President Joe Biden’s promised economic comeback hit a speed bump Friday with the April jobs report, which found modest job gains of 266,000 that complicated his $4 trillion push on infrastructure, education and children.
The employment report failed to show that the U.S. economy was accelerating forward, so much as it appeared to be stutter-stepping along as the unemployment rate ticked up to 6.1%. Economists had projected roughly one million added jobs last month, and the modest hiring indicated that the $1.9 trillion coronavirus relief package has provided an uneven boost so far.
The figures present Biden with a fresh challenge at a critical moment in his presidency. He is betting that an open embrace of massive government spending will help resolve the nation’s public health and financial turmoil — and lift the political prospects for Democrats heading into next year’s elections. But the disappointing jobs numbers could also embolden his critics and stiffen the Republican resistance to the infrastructure package Biden is trying to push through Congress.
Addressing the report, Biden sought to ease concerns.
“We knew this wouldn’t be a sprint—it’d be a marathon,” he said. The pandemic relief package “was designed to help us over the course of a year, not 60 days. A year. We never thought that after the first 50 or 60 days everything would be fine. Today, there’s more evidence our economy is moving in the right direction. But it’s clear we have a long way to go.”
Biden’s opponents say the legislation actually worsened problems in at least one way, with expanded unemployment benefits that gave the jobless a reason to stay at home instead of seeking work.
The president said the jobs data don’t show that. And advocates for his plans can argue that the report shows that more spending is needed to sustain the economy.
There are also issues of supply shortages for computer chips and lumber that are holding back growth, a reminder that the world’s largest economy seldom bends perfectly to the wishes of lawmakers.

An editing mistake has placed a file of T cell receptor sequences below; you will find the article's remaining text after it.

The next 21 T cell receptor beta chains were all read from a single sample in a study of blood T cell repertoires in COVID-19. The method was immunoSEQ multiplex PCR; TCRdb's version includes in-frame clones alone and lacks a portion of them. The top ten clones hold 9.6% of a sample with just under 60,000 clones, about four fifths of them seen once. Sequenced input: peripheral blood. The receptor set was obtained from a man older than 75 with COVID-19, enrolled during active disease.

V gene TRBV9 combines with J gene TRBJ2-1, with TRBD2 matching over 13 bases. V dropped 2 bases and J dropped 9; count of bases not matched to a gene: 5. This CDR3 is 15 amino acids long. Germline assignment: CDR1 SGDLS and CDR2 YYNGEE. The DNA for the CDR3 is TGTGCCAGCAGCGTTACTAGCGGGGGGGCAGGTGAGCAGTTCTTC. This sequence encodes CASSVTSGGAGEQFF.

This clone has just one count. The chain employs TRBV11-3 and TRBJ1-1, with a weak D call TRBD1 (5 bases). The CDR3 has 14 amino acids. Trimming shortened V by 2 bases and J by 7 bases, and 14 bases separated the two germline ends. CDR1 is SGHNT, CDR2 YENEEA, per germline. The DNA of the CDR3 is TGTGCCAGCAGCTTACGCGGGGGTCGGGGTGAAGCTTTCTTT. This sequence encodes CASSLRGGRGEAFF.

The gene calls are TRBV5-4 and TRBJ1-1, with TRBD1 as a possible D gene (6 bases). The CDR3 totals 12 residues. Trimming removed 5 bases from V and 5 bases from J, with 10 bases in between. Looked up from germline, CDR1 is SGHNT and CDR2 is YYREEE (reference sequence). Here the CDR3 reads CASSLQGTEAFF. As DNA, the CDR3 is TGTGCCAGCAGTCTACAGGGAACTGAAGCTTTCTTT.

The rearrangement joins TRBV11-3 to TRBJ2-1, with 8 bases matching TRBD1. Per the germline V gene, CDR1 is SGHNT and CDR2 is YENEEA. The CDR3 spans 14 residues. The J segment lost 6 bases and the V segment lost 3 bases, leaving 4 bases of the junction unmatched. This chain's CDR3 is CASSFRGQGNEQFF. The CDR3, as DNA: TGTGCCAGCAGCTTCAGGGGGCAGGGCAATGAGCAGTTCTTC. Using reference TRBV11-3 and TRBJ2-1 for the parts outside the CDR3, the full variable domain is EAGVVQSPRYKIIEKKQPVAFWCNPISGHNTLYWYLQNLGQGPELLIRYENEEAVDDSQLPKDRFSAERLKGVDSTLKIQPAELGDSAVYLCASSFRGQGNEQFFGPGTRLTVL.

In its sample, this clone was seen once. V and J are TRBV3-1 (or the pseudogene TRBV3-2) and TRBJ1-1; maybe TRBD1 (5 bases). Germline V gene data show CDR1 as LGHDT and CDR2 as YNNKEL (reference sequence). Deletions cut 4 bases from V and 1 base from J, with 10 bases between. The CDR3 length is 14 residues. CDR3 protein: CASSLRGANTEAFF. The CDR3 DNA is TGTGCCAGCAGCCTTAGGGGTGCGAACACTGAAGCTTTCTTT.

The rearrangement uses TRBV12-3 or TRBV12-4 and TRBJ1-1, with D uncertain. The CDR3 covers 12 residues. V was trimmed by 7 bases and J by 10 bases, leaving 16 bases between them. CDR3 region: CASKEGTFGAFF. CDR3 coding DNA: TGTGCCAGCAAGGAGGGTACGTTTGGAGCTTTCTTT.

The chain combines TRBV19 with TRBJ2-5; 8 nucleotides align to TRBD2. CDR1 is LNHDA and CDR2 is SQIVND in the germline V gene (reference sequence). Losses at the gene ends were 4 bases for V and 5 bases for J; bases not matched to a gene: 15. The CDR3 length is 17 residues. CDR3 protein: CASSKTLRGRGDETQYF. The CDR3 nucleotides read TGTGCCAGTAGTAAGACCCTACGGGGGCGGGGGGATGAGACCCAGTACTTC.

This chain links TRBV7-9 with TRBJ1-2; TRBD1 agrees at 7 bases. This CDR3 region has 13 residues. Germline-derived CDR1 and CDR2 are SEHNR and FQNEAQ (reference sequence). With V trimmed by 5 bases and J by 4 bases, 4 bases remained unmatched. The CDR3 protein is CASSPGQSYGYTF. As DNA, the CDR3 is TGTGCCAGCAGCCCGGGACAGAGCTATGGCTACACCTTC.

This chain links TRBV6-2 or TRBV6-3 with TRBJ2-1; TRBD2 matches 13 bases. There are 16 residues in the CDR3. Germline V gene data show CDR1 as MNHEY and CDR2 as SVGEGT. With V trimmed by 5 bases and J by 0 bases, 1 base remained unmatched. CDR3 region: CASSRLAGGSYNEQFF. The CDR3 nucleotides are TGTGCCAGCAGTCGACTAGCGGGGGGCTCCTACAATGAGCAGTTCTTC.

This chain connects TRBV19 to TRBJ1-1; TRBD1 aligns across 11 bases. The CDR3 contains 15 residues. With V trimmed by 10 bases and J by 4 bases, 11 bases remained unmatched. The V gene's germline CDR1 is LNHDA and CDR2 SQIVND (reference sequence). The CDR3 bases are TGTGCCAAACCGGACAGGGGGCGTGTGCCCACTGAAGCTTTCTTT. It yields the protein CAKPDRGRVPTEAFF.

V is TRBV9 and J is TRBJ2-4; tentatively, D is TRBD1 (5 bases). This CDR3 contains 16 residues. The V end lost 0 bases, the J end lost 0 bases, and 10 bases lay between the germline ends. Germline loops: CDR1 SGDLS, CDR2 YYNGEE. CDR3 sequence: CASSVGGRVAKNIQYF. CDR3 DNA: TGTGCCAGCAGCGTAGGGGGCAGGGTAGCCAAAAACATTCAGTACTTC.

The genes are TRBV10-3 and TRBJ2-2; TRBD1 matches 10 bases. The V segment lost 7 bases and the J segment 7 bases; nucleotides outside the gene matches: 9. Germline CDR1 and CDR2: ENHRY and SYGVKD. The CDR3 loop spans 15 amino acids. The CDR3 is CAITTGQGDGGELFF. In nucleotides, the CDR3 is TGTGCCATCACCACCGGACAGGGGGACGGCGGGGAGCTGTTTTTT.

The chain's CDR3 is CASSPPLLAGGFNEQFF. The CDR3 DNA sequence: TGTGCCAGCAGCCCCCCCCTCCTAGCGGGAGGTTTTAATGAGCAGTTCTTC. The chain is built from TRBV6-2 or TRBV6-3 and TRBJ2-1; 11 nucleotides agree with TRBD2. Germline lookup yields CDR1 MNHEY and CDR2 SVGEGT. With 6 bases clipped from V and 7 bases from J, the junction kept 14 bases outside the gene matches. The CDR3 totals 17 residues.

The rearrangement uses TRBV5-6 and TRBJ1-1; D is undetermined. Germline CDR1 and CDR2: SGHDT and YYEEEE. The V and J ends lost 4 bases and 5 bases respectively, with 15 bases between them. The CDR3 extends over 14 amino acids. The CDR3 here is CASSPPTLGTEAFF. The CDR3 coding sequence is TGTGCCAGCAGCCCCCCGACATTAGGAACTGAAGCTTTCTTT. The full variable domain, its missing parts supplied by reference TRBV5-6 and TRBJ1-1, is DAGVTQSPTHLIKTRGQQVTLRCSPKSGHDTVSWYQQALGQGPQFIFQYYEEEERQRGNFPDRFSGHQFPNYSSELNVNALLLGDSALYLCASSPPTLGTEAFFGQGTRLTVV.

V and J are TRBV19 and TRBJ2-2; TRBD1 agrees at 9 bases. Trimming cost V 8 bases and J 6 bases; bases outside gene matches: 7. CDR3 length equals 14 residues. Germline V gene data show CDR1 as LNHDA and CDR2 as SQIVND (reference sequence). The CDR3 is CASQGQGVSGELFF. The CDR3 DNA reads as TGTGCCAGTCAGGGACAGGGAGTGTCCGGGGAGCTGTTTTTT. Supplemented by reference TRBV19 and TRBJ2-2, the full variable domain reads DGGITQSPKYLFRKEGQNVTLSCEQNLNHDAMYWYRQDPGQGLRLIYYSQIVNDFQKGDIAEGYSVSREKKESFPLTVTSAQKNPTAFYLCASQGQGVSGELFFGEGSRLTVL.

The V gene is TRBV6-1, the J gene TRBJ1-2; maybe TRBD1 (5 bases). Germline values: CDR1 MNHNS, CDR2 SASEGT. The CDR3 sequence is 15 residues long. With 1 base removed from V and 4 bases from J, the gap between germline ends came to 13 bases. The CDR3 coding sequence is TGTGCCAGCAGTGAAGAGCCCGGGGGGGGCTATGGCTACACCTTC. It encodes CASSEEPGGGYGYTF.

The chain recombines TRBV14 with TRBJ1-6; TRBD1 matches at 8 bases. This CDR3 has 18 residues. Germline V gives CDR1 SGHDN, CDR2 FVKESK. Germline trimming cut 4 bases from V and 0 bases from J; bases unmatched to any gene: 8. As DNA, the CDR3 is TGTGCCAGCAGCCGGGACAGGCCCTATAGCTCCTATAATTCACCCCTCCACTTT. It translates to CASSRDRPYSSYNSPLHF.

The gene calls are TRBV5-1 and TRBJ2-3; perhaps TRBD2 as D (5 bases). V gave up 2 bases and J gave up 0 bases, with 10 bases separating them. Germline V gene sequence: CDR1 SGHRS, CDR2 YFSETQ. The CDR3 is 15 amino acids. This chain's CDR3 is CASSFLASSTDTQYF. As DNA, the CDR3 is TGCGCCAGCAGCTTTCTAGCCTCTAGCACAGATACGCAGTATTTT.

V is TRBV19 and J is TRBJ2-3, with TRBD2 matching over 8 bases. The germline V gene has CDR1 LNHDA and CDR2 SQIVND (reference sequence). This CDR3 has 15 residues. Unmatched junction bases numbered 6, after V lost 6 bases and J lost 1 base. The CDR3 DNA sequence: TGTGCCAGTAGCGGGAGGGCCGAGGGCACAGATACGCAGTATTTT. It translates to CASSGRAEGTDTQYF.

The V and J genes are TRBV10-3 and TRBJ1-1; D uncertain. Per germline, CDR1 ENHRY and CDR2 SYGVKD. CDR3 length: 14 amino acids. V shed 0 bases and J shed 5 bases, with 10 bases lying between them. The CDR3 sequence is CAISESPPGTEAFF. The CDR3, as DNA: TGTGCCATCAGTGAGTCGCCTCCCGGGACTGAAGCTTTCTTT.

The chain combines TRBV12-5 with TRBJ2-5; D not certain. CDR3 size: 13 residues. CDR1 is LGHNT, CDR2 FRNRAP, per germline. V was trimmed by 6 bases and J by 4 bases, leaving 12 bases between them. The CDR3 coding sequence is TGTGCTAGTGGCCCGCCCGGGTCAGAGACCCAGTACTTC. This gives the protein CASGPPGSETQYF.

The fate of the president’s agenda may depend on how the public processes and understands the April jobs report in the coming weeks, said Jon Lieber, a managing director at the Eurasia Group, a political risk advisory and consulting firm.
“Are the Republicans able to seize on this as, ‘This is what happens when the government gets involved in the economy and screws things up?’ Or, does the public see this as the need for more government support?” Lieber said. “That’s the argument for the next month.”
One clear takeaway across partisan lines was a need for caution in interpretation. A single monthly report can be volatile. The three-month average of job gains is still a healthy 524,000.
Michael Strain, an economist at the conservative American Enterprise Institute, noted that many businesses have said they cannot find workers to hire despite increases in hourly pay. Strain said he plans to monitor upcoming reports to see if that pattern holds in what could be a troubling sign for Biden’s vision of how to generate growth through government spending.
“If we continue to hear a growing chorus of businesses complaining about worker shortages and if wages continue to rise, then it will be tempting to conclude that a lot of the 8 million jobs we are currently missing aren’t coming back,” Strain said.
The U.S. Chamber of Commerce, which represents businesses, put the blame squarely on the relatively generous unemployment benefits that Biden extended as part of his relief package. The group said the checks prevent people from accepting jobs.
“One step policymakers should take now is ending the $300 weekly supplemental unemployment benefit,” said Neil Bradley, chief policy officer at the Chamber. “Based on the Chamber’s analysis, the $300 benefit results in approximately one in four recipients taking home more in unemployment than they earned working.”
Jared Bernstein, a member of the White House Council of Economic Advisers, said he has heard companies say they’re struggling to find workers, but he didn’t see those concerns reflected in the jobs report. For example, restaurants and bars added 187,000 jobs last month even though workers in that relatively low-wage sector would, in theory, have an incentive to just collect unemployment.
The jobs report hinted at other factors that could strengthen Biden’s agenda. It showed losses for women, who were forced into caregiver roles for children and relatives because of the pandemic. The family demands stopped them from holding outside jobs.
There was a drop of 165,000 for women over the age of 20 last month who were holding or seeking jobs. By contrast, men saw gains of 355,000 in labor force participation.
One way to bring women back could be Biden’s plans to fund child care, create a national family leave program and expand the child tax credit through 2025 — the idea being that government action is needed to unlock the job market.
“When you start squinting at this data to figure out what is going on, it looks like you need more government to get past a labor shortage,” said Michael Madowitz, an economist at the liberal Center for American Progress.
House Speaker Nancy Pelosi cited the “disappointing” jobs report as proof that Biden’s $4 trillion agenda must be approved quickly.
“The evidence is clear that the economy demands urgent action, and Congress will not be deterred or delayed from delivering transformational investments for the people,” the Democratic congressional leader said.
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